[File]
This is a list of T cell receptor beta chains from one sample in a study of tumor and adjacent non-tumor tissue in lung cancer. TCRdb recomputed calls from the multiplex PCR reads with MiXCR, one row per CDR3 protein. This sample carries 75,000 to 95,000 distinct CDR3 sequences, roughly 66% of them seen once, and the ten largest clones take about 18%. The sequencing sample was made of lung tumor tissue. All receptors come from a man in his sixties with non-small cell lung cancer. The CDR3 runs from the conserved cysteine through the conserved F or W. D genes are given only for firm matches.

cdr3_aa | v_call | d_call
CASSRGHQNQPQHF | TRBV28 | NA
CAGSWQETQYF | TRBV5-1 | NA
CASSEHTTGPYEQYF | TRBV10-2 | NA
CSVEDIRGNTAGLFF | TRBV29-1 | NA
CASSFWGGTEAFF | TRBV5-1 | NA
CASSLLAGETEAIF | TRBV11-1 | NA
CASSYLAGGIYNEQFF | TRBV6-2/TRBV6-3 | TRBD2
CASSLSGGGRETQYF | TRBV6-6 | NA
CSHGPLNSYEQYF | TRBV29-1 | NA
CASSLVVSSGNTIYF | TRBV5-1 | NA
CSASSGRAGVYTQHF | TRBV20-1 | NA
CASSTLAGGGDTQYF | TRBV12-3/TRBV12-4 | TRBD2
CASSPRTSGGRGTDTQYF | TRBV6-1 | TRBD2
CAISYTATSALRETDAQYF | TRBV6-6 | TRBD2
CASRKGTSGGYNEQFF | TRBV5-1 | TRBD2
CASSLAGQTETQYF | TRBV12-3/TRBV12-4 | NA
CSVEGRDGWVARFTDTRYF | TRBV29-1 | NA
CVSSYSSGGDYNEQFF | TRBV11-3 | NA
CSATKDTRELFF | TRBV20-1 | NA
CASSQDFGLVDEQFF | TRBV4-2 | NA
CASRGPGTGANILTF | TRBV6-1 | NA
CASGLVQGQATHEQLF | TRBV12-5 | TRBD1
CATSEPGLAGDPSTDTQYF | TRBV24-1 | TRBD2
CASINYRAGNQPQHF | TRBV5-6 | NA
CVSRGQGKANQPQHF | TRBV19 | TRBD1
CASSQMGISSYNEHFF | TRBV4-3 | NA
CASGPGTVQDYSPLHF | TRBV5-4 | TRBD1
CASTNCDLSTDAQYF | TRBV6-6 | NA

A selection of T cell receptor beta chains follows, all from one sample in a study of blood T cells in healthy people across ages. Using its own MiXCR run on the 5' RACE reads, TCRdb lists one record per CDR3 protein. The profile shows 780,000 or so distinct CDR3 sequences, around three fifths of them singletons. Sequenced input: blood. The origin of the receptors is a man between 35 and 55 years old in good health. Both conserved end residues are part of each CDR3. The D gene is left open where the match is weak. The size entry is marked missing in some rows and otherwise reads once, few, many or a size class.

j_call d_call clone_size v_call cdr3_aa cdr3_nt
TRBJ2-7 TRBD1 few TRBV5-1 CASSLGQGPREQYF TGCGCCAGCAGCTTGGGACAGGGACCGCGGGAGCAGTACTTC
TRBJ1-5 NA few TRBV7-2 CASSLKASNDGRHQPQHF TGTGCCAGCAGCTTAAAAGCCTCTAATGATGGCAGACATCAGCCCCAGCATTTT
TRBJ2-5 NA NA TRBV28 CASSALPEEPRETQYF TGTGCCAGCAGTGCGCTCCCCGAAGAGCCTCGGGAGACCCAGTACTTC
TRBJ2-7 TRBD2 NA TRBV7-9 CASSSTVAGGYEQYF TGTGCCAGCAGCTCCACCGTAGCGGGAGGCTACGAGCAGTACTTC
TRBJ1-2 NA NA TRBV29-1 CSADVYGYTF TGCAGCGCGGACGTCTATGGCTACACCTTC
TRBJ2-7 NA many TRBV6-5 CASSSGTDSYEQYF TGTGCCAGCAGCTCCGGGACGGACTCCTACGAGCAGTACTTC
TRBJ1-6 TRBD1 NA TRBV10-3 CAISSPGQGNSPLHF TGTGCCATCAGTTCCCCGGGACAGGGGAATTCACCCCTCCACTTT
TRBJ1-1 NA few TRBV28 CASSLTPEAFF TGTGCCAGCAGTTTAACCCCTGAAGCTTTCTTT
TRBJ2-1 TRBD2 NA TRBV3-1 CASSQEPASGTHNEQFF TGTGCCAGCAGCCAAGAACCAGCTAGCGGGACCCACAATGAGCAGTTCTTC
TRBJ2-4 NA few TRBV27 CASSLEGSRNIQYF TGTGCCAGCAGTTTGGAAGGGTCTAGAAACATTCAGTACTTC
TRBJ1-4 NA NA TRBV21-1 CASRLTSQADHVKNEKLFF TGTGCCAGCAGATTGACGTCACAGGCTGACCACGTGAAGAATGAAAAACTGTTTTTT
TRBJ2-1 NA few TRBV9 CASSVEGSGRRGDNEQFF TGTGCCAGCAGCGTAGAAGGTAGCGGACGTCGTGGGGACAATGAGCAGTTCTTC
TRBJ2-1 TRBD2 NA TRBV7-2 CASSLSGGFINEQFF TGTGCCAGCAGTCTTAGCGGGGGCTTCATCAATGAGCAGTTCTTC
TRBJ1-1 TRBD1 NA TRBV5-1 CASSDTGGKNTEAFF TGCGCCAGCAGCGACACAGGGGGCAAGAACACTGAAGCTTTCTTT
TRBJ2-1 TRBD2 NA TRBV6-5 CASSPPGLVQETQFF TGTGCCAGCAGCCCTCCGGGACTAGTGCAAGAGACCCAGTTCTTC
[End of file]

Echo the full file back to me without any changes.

This is a list of T cell receptor beta chains from one sample in a study of tumor and adjacent non-tumor tissue in lung cancer. TCRdb recomputed calls from the multiplex PCR reads with MiXCR, one row per CDR3 protein. This sample carries 75,000 to 95,000 distinct CDR3 sequences, roughly 66% of them seen once, and the ten largest clones take about 18%. The sequencing sample was made of lung tumor tissue. All receptors come from a man in his sixties with non-small cell lung cancer. The CDR3 runs from the conserved cysteine through the conserved F or W. D genes are given only for firm matches.

cdr3_aa | v_call | d_call
CASSRGHQNQPQHF | TRBV28 | NA
CAGSWQETQYF | TRBV5-1 | NA
CASSEHTTGPYEQYF | TRBV10-2 | NA
CSVEDIRGNTAGLFF | TRBV29-1 | NA
CASSFWGGTEAFF | TRBV5-1 | NA
CASSLLAGETEAIF | TRBV11-1 | NA
CASSYLAGGIYNEQFF | TRBV6-2/TRBV6-3 | TRBD2
CASSLSGGGRETQYF | TRBV6-6 | NA
CSHGPLNSYEQYF | TRBV29-1 | NA
CASSLVVSSGNTIYF | TRBV5-1 | NA
CSASSGRAGVYTQHF | TRBV20-1 | NA
CASSTLAGGGDTQYF | TRBV12-3/TRBV12-4 | TRBD2
CASSPRTSGGRGTDTQYF | TRBV6-1 | TRBD2
CAISYTATSALRETDAQYF | TRBV6-6 | TRBD2
CASRKGTSGGYNEQFF | TRBV5-1 | TRBD2
CASSLAGQTETQYF | TRBV12-3/TRBV12-4 | NA
CSVEGRDGWVARFTDTRYF | TRBV29-1 | NA
CVSSYSSGGDYNEQFF | TRBV11-3 | NA
CSATKDTRELFF | TRBV20-1 | NA
CASSQDFGLVDEQFF | TRBV4-2 | NA
CASRGPGTGANILTF | TRBV6-1 | NA
CASGLVQGQATHEQLF | TRBV12-5 | TRBD1
CATSEPGLAGDPSTDTQYF | TRBV24-1 | TRBD2
CASINYRAGNQPQHF | TRBV5-6 | NA
CVSRGQGKANQPQHF | TRBV19 | TRBD1
CASSQMGISSYNEHFF | TRBV4-3 | NA
CASGPGTVQDYSPLHF | TRBV5-4 | TRBD1
CASTNCDLSTDAQYF | TRBV6-6 | NA

A selection of T cell receptor beta chains follows, all from one sample in a study of blood T cells in healthy people across ages. Using its own MiXCR run on the 5' RACE reads, TCRdb lists one record per CDR3 protein. The profile shows 780,000 or so distinct CDR3 sequences, around three fifths of them singletons. Sequenced input: blood. The origin of the receptors is a man between 35 and 55 years old in good health. Both conserved end residues are part of each CDR3. The D gene is left open where the match is weak. The size entry is marked missing in some rows and otherwise reads once, few, many or a size class.

j_call d_call clone_size v_call cdr3_aa cdr3_nt
TRBJ2-7 TRBD1 few TRBV5-1 CASSLGQGPREQYF TGCGCCAGCAGCTTGGGACAGGGACCGCGGGAGCAGTACTTC
TRBJ1-5 NA few TRBV7-2 CASSLKASNDGRHQPQHF TGTGCCAGCAGCTTAAAAGCCTCTAATGATGGCAGACATCAGCCCCAGCATTTT
TRBJ2-5 NA NA TRBV28 CASSALPEEPRETQYF TGTGCCAGCAGTGCGCTCCCCGAAGAGCCTCGGGAGACCCAGTACTTC
TRBJ2-7 TRBD2 NA TRBV7-9 CASSSTVAGGYEQYF TGTGCCAGCAGCTCCACCGTAGCGGGAGGCTACGAGCAGTACTTC
TRBJ1-2 NA NA TRBV29-1 CSADVYGYTF TGCAGCGCGGACGTCTATGGCTACACCTTC
TRBJ2-7 NA many TRBV6-5 CASSSGTDSYEQYF TGTGCCAGCAGCTCCGGGACGGACTCCTACGAGCAGTACTTC
TRBJ1-6 TRBD1 NA TRBV10-3 CAISSPGQGNSPLHF TGTGCCATCAGTTCCCCGGGACAGGGGAATTCACCCCTCCACTTT
TRBJ1-1 NA few TRBV28 CASSLTPEAFF TGTGCCAGCAGTTTAACCCCTGAAGCTTTCTTT
TRBJ2-1 TRBD2 NA TRBV3-1 CASSQEPASGTHNEQFF TGTGCCAGCAGCCAAGAACCAGCTAGCGGGACCCACAATGAGCAGTTCTTC
TRBJ2-4 NA few TRBV27 CASSLEGSRNIQYF TGTGCCAGCAGTTTGGAAGGGTCTAGAAACATTCAGTACTTC
TRBJ1-4 NA NA TRBV21-1 CASRLTSQADHVKNEKLFF TGTGCCAGCAGATTGACGTCACAGGCTGACCACGTGAAGAATGAAAAACTGTTTTTT
TRBJ2-1 NA few TRBV9 CASSVEGSGRRGDNEQFF TGTGCCAGCAGCGTAGAAGGTAGCGGACGTCGTGGGGACAATGAGCAGTTCTTC
TRBJ2-1 TRBD2 NA TRBV7-2 CASSLSGGFINEQFF TGTGCCAGCAGTCTTAGCGGGGGCTTCATCAATGAGCAGTTCTTC
TRBJ1-1 TRBD1 NA TRBV5-1 CASSDTGGKNTEAFF TGCGCCAGCAGCGACACAGGGGGCAAGAACACTGAAGCTTTCTTT
TRBJ2-1 TRBD2 NA TRBV6-5 CASSPPGLVQETQFF TGTGCCAGCAGCCCTCCGGGACTAGTGCAAGAGACCCAGTTCTTC